The number of dwellings approved for construction has fallen to its lowest annual level since 2012, stoking fears the building industry will continue to slow through 2024 as the pipeline for new residential housing remains weak.
Fresh data, released by the Australian Bureau of Statistics on Thursday, showed total building approvals dived 9.5 per cent in December following a 0.3 per cent increase in November.
The result was well below economists’ expectations of a 0.5 per cent increase.
December’s result capped off an extremely subdued year for new approvals. A total of 162,194 dwellings were ticked off for approval across the country in 2023 – the lowest annual level in 12 years when 157,126 homes were approved.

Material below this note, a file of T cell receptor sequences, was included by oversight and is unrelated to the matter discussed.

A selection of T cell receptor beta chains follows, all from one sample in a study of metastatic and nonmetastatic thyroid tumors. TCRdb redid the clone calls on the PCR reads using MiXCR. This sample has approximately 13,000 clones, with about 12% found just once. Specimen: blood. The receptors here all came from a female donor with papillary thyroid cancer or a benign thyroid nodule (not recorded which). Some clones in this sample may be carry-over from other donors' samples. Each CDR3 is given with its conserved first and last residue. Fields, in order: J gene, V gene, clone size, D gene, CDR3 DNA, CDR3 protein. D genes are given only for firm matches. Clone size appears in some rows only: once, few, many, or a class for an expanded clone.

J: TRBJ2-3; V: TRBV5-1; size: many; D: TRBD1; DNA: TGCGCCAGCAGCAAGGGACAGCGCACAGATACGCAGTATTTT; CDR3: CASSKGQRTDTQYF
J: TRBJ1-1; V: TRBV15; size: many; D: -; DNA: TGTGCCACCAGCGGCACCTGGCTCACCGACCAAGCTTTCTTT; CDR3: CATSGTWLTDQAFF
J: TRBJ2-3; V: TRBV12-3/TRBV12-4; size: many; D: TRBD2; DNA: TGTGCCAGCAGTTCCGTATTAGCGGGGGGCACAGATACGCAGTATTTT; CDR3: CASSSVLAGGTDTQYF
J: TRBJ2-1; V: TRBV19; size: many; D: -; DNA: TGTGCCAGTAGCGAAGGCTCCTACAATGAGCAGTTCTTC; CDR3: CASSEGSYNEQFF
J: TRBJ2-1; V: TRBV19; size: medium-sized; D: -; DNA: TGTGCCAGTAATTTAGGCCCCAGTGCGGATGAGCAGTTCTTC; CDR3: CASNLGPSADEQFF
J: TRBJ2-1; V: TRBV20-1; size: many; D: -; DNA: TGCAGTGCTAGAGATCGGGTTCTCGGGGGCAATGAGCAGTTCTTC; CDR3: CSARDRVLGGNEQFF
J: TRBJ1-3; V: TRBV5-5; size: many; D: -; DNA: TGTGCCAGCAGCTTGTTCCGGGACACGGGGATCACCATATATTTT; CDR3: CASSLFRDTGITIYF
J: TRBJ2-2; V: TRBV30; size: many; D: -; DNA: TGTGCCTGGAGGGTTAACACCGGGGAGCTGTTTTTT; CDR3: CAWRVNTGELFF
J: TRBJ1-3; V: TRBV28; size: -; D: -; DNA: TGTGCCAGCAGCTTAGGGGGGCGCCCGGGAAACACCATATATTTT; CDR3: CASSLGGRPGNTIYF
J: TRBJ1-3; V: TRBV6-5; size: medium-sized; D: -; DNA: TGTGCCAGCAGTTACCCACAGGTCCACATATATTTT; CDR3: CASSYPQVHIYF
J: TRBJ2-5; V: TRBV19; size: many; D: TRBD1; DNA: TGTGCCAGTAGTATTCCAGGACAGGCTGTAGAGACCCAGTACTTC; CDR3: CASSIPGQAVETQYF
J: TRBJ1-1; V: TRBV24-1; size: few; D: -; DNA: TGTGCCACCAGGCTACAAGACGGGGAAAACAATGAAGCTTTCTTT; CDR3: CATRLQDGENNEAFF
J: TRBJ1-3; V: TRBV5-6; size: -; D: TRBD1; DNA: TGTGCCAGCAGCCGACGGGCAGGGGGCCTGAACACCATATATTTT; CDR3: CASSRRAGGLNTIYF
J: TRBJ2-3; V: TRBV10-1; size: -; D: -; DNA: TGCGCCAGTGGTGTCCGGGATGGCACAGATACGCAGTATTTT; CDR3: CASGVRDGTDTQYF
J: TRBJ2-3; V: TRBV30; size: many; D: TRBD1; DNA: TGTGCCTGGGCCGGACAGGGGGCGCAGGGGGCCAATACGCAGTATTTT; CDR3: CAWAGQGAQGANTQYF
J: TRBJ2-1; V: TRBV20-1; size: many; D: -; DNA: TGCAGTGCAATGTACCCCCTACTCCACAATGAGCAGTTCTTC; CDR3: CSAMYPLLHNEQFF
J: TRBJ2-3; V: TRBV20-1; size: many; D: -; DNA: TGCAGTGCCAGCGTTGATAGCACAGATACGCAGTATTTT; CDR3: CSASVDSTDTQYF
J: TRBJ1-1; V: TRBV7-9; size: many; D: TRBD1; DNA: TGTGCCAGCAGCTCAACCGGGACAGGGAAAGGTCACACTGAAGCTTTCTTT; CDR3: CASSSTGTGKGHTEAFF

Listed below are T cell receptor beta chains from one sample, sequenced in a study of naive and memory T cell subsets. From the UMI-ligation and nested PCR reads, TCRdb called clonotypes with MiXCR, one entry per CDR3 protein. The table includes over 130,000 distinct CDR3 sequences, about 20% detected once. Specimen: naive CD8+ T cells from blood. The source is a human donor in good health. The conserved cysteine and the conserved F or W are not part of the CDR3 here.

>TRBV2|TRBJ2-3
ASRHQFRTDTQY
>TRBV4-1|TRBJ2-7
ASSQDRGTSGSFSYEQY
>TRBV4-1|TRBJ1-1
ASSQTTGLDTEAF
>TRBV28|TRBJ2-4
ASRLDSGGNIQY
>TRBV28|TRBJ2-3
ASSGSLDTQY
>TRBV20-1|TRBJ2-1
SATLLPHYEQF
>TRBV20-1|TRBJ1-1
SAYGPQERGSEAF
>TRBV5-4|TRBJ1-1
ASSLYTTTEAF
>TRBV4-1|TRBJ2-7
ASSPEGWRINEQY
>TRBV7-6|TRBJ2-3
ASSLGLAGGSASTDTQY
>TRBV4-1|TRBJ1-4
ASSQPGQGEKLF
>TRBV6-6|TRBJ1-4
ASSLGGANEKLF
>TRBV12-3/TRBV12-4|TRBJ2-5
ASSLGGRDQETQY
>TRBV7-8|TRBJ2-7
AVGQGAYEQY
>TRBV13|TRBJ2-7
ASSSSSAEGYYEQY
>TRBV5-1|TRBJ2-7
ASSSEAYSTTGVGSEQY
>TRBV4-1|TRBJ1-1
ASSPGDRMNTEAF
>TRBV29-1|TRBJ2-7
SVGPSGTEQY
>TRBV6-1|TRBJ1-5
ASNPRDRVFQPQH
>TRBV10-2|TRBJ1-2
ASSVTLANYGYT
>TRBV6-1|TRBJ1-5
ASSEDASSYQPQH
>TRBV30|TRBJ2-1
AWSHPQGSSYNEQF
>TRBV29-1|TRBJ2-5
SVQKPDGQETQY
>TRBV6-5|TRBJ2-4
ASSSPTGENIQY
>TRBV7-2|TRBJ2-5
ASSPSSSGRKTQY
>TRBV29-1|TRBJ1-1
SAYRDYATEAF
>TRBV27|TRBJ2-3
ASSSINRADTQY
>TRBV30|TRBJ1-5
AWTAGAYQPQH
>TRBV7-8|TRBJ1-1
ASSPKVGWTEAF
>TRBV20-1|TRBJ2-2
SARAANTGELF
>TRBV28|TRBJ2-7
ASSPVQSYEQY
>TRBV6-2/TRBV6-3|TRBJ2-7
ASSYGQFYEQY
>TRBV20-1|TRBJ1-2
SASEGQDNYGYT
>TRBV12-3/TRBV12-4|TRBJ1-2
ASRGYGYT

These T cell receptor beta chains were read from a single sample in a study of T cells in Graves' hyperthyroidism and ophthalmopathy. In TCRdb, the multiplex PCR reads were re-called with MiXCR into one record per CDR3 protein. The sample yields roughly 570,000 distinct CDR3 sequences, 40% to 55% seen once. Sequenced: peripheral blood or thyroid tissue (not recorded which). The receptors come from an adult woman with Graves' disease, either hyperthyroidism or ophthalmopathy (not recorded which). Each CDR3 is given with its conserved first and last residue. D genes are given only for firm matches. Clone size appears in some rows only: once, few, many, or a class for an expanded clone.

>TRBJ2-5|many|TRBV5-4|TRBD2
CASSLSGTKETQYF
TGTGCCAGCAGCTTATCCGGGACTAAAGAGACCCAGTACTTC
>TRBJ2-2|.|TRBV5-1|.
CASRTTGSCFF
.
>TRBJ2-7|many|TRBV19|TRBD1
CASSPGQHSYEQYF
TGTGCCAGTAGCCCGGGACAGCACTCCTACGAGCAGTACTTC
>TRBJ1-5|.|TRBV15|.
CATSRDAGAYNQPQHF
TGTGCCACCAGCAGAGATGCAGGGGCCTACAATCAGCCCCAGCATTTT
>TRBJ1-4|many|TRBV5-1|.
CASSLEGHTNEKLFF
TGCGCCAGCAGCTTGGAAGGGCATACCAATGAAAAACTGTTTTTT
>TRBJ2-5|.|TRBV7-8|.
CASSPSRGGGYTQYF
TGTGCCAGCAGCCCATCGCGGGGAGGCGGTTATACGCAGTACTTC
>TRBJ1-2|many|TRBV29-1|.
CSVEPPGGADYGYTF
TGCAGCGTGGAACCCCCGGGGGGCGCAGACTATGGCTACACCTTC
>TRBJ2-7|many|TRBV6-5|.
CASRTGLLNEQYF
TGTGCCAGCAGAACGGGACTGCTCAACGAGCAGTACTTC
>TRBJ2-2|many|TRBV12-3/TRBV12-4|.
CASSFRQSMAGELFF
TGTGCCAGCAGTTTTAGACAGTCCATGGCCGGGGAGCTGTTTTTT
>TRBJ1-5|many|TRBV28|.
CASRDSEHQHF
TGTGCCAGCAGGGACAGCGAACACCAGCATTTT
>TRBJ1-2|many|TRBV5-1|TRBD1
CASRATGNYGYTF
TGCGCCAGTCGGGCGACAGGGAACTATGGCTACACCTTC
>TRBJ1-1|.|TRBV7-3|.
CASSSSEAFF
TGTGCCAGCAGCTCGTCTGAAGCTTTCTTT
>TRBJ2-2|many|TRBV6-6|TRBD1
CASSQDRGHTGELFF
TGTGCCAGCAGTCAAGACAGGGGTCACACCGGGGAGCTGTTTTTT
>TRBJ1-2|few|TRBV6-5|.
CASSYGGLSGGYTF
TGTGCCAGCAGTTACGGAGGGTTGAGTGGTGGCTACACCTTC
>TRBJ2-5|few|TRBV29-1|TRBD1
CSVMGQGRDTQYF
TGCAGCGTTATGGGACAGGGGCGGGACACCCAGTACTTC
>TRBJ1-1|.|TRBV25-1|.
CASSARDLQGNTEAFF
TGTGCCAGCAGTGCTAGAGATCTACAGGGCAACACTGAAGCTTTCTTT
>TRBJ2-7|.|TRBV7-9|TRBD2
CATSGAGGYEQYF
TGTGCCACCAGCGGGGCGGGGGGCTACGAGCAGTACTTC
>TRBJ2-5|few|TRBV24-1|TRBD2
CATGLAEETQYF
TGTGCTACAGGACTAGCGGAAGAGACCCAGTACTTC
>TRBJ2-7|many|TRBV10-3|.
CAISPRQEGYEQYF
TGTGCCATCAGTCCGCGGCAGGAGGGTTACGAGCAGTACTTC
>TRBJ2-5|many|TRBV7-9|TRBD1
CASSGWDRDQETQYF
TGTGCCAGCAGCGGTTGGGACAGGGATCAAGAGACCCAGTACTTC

The monthly decline was overwhelmingly driven by a fall in approvals for apartments, units and townhouses that which sank 25.3 per cent to 4354, according to the seasonally adjusted figures.
Approvals for the less volatile private sector housing eased by just 0.5 per cent to 8416.
The results of total dwellings were mixed by state, with declines posted in Victoria, down 18.4 per cent, South Australia, down 11.8 per cent, and Tasmania, down 2.7 per cent.
However, Queensland climbed 8.2 per cent, Western Australia rose 7.9 per cent, and NSW firmed 2 per cent.
More to come.